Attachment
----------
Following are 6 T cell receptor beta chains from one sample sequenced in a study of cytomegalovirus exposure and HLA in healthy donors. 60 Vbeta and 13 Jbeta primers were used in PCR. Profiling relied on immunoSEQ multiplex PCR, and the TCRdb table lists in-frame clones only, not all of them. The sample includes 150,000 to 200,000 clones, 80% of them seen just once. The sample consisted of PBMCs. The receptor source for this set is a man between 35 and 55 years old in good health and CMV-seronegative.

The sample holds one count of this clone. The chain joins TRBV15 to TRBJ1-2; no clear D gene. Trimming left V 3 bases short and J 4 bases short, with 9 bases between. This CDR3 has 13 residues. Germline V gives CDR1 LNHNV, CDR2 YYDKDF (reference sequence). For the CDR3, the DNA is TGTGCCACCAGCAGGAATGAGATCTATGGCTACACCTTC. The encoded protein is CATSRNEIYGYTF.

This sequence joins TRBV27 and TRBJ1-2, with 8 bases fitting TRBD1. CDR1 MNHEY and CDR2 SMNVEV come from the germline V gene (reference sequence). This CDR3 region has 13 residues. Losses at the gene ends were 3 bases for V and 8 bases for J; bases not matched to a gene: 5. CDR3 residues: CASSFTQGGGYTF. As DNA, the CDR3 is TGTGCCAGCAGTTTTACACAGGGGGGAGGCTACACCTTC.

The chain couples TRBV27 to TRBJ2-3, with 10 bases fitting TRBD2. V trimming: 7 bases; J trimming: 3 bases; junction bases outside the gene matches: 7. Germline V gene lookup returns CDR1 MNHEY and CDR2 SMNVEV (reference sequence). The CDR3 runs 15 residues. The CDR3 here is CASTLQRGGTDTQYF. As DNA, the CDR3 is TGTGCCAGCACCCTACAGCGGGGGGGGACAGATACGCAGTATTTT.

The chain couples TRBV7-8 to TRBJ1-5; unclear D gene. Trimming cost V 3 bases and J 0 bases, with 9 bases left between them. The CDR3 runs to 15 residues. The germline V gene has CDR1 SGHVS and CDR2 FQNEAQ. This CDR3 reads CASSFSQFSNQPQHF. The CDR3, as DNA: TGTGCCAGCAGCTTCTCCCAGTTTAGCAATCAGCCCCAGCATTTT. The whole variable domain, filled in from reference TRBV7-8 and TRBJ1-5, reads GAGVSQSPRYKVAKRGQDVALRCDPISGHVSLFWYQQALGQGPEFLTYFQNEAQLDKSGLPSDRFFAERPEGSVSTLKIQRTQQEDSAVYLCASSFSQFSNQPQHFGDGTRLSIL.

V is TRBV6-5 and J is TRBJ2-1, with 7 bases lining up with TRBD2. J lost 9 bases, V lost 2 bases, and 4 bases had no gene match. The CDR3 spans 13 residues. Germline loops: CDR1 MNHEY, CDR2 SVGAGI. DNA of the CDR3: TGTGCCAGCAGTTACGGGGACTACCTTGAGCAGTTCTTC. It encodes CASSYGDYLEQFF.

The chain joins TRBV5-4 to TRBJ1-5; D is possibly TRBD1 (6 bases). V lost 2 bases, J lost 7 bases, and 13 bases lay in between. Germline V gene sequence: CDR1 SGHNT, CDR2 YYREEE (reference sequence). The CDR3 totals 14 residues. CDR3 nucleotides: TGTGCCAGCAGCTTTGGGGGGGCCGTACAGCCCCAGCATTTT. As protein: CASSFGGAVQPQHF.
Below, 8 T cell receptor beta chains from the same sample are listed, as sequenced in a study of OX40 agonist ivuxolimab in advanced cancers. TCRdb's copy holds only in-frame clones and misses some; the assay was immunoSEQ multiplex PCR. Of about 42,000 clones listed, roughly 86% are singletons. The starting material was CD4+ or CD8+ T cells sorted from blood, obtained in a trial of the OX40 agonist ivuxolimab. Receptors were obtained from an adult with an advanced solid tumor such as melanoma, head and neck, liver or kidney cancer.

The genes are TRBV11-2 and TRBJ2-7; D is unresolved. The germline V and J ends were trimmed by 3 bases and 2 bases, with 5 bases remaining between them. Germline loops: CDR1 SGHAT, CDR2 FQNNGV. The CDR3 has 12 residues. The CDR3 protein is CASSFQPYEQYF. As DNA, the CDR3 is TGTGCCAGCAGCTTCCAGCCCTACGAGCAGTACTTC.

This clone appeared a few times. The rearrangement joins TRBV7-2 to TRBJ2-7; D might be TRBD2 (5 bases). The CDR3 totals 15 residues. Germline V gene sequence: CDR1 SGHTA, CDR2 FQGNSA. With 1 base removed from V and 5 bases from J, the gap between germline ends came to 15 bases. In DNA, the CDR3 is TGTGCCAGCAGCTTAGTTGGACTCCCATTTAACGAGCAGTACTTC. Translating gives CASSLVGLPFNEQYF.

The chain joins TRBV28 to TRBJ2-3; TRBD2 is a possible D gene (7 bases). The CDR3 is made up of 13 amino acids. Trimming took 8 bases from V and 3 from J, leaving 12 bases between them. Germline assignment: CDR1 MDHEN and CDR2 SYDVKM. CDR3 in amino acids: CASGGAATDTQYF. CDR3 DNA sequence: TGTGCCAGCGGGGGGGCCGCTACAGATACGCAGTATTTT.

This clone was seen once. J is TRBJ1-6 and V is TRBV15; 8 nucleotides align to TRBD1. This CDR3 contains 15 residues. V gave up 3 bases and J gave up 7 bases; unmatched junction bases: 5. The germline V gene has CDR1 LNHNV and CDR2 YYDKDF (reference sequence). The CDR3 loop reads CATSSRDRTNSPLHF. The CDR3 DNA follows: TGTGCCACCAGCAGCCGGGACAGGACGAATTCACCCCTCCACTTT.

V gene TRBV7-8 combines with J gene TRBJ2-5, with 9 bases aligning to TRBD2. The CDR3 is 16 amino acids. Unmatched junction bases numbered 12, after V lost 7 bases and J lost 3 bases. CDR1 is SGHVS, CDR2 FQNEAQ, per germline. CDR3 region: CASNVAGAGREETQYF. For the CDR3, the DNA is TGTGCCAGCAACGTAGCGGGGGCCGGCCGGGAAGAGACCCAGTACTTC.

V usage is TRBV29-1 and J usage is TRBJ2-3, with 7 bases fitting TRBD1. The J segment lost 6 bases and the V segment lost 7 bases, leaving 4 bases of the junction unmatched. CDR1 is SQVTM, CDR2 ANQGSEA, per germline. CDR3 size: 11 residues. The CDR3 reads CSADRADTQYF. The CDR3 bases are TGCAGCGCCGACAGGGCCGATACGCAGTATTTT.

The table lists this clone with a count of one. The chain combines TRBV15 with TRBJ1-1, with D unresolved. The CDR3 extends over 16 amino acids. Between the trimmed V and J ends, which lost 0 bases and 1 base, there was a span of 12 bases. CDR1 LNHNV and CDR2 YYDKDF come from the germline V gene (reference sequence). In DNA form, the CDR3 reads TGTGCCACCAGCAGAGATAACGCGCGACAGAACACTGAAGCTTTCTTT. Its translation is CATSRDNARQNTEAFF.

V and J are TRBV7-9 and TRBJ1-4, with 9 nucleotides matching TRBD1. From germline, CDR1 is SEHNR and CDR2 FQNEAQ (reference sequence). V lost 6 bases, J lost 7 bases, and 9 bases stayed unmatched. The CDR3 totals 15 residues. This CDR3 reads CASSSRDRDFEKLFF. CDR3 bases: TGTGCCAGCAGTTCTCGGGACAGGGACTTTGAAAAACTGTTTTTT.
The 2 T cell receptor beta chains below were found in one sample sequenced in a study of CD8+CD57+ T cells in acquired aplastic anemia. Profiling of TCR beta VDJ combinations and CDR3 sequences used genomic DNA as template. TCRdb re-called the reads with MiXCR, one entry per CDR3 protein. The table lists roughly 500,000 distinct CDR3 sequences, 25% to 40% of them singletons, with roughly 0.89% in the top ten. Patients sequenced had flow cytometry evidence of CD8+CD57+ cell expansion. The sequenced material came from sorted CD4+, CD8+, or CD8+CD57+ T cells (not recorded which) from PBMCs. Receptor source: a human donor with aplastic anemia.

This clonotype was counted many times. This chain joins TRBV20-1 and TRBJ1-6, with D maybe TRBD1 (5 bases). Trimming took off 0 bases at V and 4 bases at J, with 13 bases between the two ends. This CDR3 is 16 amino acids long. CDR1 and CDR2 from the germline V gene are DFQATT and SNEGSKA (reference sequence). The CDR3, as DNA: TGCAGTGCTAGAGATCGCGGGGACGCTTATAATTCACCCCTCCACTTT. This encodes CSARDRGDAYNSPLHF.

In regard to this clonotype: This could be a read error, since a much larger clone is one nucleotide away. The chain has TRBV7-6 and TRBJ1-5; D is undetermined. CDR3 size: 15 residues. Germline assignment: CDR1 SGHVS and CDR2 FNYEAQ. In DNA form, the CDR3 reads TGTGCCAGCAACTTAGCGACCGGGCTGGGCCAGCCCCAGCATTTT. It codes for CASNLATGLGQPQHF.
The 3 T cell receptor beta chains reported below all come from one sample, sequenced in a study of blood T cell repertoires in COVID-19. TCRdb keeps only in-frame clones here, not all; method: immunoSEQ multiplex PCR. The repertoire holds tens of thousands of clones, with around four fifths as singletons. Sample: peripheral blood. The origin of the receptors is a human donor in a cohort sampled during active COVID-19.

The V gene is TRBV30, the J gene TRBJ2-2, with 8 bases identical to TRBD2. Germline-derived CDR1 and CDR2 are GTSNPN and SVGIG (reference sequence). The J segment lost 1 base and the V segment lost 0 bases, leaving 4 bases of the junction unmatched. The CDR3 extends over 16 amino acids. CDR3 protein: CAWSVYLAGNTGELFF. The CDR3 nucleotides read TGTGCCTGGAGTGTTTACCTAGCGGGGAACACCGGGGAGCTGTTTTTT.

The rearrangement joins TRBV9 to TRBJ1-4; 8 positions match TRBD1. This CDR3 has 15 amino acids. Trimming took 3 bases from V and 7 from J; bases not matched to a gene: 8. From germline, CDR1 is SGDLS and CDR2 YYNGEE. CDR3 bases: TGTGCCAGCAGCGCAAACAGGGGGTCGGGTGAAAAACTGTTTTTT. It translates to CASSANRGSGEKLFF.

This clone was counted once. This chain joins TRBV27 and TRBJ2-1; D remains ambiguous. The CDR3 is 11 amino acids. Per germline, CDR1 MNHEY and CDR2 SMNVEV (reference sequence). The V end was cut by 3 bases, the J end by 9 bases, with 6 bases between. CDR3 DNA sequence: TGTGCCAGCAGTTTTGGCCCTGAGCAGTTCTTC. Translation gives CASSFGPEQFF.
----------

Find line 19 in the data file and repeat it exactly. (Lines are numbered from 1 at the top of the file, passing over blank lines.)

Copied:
In regard to this clonotype: This could be a read error, since a much larger clone is one nucleotide away. The chain has TRBV7-6 and TRBJ1-5; D is undetermined. CDR3 size: 15 residues. Germline assignment: CDR1 SGHVS and CDR2 FNYEAQ. In DNA form, the CDR3 reads TGTGCCAGCAACTTAGCGACCGGGCTGGGCCAGCCCCAGCATTTT. It codes for CASNLATGLGQPQHF.